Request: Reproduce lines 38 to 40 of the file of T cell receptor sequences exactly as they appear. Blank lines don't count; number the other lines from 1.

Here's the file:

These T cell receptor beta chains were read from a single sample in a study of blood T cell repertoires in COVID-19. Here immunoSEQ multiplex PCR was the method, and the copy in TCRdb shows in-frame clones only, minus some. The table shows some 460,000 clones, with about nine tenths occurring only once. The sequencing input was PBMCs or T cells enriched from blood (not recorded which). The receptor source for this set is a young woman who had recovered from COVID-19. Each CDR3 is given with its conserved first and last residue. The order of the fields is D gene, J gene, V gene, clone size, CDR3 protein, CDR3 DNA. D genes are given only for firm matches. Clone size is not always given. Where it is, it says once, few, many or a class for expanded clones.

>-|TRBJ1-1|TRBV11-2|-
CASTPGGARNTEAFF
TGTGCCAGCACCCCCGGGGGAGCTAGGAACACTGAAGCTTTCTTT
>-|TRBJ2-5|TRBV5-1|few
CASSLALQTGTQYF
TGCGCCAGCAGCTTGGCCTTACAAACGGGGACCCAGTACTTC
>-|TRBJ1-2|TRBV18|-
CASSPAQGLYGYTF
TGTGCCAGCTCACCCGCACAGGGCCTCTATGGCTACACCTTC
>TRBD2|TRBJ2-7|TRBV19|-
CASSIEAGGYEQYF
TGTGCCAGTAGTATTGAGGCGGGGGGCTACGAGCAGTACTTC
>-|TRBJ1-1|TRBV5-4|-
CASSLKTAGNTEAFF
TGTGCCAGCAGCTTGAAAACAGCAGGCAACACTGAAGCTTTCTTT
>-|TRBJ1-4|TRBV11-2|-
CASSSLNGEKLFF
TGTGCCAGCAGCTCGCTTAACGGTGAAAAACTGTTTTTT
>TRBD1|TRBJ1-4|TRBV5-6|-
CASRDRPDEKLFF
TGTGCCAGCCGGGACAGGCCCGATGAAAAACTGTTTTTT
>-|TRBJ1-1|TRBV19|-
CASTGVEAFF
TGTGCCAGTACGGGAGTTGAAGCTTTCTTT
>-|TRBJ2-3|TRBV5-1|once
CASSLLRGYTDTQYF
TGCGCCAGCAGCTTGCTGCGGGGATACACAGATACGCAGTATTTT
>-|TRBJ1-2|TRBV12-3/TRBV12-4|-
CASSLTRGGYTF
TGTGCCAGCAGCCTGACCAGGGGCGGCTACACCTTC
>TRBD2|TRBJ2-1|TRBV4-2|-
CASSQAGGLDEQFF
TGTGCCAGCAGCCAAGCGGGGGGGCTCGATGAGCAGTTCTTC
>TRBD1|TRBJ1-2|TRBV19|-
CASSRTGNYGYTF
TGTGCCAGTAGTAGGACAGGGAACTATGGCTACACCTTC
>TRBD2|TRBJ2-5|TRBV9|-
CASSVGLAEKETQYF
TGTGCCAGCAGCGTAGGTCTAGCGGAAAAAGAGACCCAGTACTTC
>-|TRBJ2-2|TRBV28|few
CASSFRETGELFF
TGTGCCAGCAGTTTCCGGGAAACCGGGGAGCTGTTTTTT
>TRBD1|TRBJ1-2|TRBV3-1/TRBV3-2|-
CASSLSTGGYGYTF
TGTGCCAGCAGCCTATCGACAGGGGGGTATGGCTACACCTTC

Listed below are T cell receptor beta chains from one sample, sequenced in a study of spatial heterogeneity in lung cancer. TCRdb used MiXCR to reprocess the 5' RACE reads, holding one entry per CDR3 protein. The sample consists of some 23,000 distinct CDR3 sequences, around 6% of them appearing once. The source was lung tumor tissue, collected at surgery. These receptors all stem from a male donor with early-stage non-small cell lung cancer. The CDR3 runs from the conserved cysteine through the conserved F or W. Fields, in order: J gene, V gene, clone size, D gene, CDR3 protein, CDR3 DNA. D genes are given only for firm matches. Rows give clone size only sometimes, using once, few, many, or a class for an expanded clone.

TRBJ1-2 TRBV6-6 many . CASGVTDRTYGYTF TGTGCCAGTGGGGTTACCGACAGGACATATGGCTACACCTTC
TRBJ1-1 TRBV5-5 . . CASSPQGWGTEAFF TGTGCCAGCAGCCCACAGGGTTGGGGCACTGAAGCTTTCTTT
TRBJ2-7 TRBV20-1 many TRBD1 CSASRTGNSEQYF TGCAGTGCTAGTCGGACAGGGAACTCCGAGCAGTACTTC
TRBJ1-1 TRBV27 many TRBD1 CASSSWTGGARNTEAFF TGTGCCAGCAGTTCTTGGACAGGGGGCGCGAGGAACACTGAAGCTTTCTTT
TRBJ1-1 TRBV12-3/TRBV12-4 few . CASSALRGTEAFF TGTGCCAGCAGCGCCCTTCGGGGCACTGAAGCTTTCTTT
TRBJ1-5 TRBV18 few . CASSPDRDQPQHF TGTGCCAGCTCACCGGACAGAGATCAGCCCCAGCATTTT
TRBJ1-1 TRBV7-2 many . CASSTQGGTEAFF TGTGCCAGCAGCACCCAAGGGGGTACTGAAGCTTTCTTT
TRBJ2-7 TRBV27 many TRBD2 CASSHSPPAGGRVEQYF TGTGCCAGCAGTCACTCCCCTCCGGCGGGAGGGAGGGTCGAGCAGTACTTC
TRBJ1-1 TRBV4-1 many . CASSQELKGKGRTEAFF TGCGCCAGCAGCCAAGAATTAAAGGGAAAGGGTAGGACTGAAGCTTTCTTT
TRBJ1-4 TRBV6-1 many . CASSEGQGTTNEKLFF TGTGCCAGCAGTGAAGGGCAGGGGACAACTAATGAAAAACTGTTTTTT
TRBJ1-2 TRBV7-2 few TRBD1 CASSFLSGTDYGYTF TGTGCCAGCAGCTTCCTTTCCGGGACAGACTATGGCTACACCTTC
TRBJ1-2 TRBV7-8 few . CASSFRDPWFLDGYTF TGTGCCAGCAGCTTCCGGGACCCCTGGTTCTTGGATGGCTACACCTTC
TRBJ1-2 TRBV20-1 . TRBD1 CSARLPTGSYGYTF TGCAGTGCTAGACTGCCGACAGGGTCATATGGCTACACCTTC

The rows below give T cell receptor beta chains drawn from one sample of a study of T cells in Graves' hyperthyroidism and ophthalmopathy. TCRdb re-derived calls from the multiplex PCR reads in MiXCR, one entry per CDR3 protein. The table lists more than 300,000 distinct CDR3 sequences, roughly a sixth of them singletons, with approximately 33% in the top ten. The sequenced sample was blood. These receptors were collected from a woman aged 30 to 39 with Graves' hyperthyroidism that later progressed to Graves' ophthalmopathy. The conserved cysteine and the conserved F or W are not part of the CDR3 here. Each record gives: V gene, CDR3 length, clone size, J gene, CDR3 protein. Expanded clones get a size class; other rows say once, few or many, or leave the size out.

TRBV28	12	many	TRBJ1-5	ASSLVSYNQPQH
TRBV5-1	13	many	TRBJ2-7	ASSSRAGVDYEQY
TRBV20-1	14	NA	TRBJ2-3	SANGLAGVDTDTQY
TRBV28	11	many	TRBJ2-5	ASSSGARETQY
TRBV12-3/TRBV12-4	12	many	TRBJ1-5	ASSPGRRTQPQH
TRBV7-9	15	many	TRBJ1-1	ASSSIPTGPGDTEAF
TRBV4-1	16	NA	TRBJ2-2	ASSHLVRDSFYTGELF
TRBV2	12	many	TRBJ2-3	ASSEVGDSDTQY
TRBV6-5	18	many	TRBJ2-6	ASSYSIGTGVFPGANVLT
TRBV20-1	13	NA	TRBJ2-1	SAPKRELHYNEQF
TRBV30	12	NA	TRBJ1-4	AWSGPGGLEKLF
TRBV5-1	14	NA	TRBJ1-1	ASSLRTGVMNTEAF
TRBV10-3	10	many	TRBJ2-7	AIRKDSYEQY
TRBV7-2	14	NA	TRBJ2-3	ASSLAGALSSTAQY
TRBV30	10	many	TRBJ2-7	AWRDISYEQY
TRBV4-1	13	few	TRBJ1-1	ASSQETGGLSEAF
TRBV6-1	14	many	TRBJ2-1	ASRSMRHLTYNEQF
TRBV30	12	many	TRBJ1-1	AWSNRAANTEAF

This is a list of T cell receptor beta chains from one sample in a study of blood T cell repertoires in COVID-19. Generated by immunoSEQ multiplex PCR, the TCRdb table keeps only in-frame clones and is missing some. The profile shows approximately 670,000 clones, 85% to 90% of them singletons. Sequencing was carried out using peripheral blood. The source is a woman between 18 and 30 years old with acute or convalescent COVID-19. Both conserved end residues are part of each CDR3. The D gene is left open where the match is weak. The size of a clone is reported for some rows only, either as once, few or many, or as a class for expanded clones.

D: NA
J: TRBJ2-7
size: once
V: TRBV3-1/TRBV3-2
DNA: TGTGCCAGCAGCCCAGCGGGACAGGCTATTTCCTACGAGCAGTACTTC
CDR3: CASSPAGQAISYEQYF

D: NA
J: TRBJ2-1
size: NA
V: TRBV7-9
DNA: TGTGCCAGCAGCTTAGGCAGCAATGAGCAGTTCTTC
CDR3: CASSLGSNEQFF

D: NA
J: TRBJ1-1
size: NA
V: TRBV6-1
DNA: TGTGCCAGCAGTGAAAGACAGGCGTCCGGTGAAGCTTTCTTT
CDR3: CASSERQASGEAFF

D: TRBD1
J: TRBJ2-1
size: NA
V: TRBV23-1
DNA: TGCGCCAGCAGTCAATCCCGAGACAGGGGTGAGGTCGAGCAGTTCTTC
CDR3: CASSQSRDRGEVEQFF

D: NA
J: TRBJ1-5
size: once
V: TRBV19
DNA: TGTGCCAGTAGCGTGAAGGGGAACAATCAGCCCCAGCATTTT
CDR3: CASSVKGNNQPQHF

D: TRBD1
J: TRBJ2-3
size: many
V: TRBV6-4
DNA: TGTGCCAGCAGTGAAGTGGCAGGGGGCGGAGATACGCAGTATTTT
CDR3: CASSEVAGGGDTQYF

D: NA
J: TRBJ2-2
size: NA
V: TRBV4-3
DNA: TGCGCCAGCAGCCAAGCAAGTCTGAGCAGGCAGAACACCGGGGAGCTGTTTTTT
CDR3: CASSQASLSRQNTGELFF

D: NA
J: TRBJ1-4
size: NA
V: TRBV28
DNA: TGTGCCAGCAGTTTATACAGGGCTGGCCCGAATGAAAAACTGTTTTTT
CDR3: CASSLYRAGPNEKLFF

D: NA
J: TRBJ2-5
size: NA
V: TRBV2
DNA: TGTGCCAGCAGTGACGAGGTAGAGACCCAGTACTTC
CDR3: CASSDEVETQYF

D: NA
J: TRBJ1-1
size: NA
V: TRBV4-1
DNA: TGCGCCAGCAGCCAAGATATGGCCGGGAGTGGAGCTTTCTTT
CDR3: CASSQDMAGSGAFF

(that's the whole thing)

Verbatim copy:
>TRBD2|TRBJ2-5|TRBV9|-
CASSVGLAEKETQYF
TGTGCCAGCAGCGTAGGTCTAGCGGAAAAAGAGACCCAGTACTTC